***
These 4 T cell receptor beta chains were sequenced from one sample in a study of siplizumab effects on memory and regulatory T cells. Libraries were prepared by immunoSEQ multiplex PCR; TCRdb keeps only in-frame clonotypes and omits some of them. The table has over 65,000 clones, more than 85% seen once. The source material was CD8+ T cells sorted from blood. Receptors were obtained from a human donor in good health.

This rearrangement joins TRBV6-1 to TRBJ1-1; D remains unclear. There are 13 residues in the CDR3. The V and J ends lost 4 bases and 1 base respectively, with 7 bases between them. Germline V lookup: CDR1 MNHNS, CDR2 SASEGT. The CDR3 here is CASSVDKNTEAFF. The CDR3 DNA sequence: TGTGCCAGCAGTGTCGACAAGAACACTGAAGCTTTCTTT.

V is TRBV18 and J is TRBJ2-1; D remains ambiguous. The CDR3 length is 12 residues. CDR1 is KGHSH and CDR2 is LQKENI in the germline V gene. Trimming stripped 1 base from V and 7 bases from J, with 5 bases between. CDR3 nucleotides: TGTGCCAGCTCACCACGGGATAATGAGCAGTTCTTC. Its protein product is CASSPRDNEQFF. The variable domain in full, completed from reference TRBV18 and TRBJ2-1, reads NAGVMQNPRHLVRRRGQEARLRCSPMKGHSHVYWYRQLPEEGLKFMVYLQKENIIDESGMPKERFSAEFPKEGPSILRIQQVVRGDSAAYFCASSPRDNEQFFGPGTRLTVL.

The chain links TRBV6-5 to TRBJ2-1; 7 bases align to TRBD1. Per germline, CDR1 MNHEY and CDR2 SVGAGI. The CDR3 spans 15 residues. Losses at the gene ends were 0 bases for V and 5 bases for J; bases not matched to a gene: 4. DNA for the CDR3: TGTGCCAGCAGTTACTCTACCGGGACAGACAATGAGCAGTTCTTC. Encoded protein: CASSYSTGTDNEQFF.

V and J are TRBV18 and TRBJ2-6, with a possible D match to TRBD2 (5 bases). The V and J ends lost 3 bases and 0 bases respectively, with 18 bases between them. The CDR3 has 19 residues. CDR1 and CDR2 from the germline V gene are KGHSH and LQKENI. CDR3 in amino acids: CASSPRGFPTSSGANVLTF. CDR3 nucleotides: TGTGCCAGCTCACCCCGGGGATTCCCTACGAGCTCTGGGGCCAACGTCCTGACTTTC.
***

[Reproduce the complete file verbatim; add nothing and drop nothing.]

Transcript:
These 4 T cell receptor beta chains were sequenced from one sample in a study of siplizumab effects on memory and regulatory T cells. Libraries were prepared by immunoSEQ multiplex PCR; TCRdb keeps only in-frame clonotypes and omits some of them. The table has over 65,000 clones, more than 85% seen once. The source material was CD8+ T cells sorted from blood. Receptors were obtained from a human donor in good health.

This rearrangement joins TRBV6-1 to TRBJ1-1; D remains unclear. There are 13 residues in the CDR3. The V and J ends lost 4 bases and 1 base respectively, with 7 bases between them. Germline V lookup: CDR1 MNHNS, CDR2 SASEGT. The CDR3 here is CASSVDKNTEAFF. The CDR3 DNA sequence: TGTGCCAGCAGTGTCGACAAGAACACTGAAGCTTTCTTT.

V is TRBV18 and J is TRBJ2-1; D remains ambiguous. The CDR3 length is 12 residues. CDR1 is KGHSH and CDR2 is LQKENI in the germline V gene. Trimming stripped 1 base from V and 7 bases from J, with 5 bases between. CDR3 nucleotides: TGTGCCAGCTCACCACGGGATAATGAGCAGTTCTTC. Its protein product is CASSPRDNEQFF. The variable domain in full, completed from reference TRBV18 and TRBJ2-1, reads NAGVMQNPRHLVRRRGQEARLRCSPMKGHSHVYWYRQLPEEGLKFMVYLQKENIIDESGMPKERFSAEFPKEGPSILRIQQVVRGDSAAYFCASSPRDNEQFFGPGTRLTVL.

The chain links TRBV6-5 to TRBJ2-1; 7 bases align to TRBD1. Per germline, CDR1 MNHEY and CDR2 SVGAGI. The CDR3 spans 15 residues. Losses at the gene ends were 0 bases for V and 5 bases for J; bases not matched to a gene: 4. DNA for the CDR3: TGTGCCAGCAGTTACTCTACCGGGACAGACAATGAGCAGTTCTTC. Encoded protein: CASSYSTGTDNEQFF.

V and J are TRBV18 and TRBJ2-6, with a possible D match to TRBD2 (5 bases). The V and J ends lost 3 bases and 0 bases respectively, with 18 bases between them. The CDR3 has 19 residues. CDR1 and CDR2 from the germline V gene are KGHSH and LQKENI. CDR3 in amino acids: CASSPRGFPTSSGANVLTF. CDR3 nucleotides: TGTGCCAGCTCACCCCGGGGATTCCCTACGAGCTCTGGGGCCAACGTCCTGACTTTC.